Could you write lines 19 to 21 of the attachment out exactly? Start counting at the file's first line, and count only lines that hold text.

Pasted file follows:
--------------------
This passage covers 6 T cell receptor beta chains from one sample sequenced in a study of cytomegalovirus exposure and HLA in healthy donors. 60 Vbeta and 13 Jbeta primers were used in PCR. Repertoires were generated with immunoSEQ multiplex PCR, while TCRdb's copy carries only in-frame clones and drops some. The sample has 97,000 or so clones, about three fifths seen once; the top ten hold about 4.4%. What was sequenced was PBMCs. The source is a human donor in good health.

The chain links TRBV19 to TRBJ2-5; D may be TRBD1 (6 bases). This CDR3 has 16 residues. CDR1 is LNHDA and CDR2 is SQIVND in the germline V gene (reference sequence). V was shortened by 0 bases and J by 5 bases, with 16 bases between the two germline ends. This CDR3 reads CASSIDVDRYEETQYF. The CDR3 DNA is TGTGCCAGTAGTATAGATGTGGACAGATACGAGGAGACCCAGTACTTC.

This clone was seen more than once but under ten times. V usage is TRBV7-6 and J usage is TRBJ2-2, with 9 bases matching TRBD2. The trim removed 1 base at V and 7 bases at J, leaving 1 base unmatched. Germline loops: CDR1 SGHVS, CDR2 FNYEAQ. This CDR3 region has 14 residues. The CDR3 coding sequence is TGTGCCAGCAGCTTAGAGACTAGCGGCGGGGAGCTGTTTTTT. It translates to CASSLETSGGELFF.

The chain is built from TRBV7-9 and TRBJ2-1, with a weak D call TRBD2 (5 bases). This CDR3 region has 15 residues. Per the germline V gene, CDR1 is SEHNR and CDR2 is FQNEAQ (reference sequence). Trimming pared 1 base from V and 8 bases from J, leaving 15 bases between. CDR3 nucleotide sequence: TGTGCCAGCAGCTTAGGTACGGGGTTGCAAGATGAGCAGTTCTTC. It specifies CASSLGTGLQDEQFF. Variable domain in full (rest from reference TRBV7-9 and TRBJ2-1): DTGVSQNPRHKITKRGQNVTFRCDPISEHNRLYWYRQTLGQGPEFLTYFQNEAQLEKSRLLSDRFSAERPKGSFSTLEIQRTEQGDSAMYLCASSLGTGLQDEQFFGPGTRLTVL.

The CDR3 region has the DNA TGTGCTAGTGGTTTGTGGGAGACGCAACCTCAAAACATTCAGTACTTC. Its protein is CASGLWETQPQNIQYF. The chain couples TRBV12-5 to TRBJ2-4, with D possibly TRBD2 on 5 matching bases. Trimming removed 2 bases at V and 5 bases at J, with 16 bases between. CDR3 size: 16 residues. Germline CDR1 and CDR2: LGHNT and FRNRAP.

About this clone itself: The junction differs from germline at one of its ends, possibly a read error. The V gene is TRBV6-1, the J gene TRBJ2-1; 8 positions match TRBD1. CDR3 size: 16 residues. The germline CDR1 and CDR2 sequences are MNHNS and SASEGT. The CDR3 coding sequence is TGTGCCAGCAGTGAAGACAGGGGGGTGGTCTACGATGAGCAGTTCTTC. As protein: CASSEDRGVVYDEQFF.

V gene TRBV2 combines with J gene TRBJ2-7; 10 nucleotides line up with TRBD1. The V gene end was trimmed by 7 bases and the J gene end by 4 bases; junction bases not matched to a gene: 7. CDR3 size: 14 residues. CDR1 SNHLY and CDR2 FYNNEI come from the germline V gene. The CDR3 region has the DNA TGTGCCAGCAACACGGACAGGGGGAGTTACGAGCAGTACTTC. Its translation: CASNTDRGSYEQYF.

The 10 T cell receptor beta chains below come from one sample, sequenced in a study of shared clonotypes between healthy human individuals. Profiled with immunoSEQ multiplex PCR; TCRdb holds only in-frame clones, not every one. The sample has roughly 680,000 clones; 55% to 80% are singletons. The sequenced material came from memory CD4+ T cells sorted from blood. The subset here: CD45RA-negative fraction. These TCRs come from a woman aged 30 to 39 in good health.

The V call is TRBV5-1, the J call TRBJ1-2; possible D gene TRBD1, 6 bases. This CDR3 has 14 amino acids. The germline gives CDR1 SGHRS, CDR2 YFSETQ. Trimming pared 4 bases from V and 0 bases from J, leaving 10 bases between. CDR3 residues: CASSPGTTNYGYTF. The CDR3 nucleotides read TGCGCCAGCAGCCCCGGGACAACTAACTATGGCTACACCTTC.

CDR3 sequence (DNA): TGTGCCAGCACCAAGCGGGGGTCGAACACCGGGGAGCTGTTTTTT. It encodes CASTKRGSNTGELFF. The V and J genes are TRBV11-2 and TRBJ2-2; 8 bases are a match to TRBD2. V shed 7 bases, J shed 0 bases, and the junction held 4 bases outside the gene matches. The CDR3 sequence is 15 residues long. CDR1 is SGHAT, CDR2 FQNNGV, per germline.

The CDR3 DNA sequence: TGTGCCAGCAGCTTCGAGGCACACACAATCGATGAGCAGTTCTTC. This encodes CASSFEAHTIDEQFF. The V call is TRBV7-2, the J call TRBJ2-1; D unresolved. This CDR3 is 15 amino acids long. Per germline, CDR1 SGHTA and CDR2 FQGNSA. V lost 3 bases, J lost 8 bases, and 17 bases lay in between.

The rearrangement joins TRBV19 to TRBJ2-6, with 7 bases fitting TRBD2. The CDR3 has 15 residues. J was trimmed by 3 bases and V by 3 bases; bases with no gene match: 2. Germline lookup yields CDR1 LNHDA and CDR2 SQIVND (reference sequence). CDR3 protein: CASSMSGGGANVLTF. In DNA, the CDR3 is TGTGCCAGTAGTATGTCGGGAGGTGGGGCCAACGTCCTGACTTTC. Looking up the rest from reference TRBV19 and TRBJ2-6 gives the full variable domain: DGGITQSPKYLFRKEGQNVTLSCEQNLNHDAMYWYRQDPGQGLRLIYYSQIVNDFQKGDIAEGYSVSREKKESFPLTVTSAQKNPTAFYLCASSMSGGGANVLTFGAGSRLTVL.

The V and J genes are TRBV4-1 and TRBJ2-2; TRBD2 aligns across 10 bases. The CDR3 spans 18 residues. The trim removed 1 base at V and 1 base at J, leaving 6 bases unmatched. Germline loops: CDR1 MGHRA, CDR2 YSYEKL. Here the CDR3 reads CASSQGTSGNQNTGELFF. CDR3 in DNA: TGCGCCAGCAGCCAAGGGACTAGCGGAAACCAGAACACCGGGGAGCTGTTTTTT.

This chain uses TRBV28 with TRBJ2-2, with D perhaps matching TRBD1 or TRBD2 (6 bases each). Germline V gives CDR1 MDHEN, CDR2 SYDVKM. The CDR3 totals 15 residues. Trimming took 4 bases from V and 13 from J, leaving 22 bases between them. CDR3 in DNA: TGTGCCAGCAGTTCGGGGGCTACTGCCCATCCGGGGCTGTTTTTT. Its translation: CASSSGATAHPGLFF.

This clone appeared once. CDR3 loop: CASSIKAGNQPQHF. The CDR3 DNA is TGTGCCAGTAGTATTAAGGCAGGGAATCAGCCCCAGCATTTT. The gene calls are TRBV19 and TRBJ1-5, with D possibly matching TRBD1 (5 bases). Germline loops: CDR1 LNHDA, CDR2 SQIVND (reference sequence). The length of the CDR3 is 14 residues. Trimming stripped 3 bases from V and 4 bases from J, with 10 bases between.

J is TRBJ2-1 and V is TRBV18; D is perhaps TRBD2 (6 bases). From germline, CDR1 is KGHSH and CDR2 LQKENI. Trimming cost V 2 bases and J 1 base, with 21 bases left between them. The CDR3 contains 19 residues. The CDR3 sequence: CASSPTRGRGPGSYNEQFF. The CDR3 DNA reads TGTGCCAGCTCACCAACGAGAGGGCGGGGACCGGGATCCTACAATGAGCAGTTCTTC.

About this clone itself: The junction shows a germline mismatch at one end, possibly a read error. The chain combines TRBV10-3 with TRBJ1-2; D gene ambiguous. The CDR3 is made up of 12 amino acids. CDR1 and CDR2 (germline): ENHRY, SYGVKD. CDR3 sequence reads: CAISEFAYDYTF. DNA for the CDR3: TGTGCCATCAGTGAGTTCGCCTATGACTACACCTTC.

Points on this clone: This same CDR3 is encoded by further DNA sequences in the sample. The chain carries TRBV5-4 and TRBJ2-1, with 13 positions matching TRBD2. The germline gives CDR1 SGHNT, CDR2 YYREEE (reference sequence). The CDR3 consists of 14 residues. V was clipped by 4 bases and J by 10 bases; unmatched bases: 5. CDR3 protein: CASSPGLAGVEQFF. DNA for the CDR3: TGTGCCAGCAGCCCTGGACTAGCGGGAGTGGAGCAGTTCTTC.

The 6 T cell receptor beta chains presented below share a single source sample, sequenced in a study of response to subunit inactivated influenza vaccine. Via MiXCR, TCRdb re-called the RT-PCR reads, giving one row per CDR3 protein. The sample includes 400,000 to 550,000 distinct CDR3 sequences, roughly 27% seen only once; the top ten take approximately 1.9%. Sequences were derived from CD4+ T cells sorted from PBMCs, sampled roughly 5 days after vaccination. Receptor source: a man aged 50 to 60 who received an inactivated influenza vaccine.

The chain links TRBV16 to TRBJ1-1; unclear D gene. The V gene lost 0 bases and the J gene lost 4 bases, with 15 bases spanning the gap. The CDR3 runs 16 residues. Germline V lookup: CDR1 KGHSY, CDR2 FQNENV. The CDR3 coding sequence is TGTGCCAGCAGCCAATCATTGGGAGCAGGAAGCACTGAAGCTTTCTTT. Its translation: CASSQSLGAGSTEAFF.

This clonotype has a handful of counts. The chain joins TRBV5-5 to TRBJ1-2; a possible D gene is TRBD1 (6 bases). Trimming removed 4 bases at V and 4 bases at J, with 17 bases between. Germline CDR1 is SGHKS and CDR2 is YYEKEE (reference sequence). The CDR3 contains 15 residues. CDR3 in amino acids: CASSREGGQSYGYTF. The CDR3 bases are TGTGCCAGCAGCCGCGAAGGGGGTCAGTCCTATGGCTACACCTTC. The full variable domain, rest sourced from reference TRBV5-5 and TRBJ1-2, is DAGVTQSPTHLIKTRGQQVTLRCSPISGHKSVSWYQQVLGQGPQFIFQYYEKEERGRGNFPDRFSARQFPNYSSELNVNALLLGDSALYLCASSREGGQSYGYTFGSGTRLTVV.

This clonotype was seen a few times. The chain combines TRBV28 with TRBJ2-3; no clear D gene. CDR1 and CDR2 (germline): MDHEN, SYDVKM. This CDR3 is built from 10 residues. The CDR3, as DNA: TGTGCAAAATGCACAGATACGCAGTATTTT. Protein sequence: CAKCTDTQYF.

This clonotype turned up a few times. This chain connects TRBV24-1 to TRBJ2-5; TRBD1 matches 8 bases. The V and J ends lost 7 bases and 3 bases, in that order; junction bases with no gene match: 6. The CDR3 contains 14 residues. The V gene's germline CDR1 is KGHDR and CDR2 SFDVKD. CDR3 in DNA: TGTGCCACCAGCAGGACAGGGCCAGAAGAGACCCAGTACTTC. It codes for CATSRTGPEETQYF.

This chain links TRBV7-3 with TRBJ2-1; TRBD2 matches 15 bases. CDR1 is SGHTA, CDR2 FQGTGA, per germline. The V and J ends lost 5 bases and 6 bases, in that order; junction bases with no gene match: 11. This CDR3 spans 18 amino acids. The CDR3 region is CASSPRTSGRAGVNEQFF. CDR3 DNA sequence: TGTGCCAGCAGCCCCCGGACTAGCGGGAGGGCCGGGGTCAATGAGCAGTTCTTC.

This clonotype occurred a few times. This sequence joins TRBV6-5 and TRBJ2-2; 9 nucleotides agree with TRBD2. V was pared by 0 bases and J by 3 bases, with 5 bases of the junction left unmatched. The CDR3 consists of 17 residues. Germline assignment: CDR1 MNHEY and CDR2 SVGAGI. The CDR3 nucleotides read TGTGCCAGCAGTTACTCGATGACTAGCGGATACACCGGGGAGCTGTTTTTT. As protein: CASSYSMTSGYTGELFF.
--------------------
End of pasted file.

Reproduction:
The 6 T cell receptor beta chains presented below share a single source sample, sequenced in a study of response to subunit inactivated influenza vaccine. Via MiXCR, TCRdb re-called the RT-PCR reads, giving one row per CDR3 protein. The sample includes 400,000 to 550,000 distinct CDR3 sequences, roughly 27% seen only once; the top ten take approximately 1.9%. Sequences were derived from CD4+ T cells sorted from PBMCs, sampled roughly 5 days after vaccination. Receptor source: a man aged 50 to 60 who received an inactivated influenza vaccine.

The chain links TRBV16 to TRBJ1-1; unclear D gene. The V gene lost 0 bases and the J gene lost 4 bases, with 15 bases spanning the gap. The CDR3 runs 16 residues. Germline V lookup: CDR1 KGHSY, CDR2 FQNENV. The CDR3 coding sequence is TGTGCCAGCAGCCAATCATTGGGAGCAGGAAGCACTGAAGCTTTCTTT. Its translation: CASSQSLGAGSTEAFF.

This clonotype has a handful of counts. The chain joins TRBV5-5 to TRBJ1-2; a possible D gene is TRBD1 (6 bases). Trimming removed 4 bases at V and 4 bases at J, with 17 bases between. Germline CDR1 is SGHKS and CDR2 is YYEKEE (reference sequence). The CDR3 contains 15 residues. CDR3 in amino acids: CASSREGGQSYGYTF. The CDR3 bases are TGTGCCAGCAGCCGCGAAGGGGGTCAGTCCTATGGCTACACCTTC. The full variable domain, rest sourced from reference TRBV5-5 and TRBJ1-2, is DAGVTQSPTHLIKTRGQQVTLRCSPISGHKSVSWYQQVLGQGPQFIFQYYEKEERGRGNFPDRFSARQFPNYSSELNVNALLLGDSALYLCASSREGGQSYGYTFGSGTRLTVV.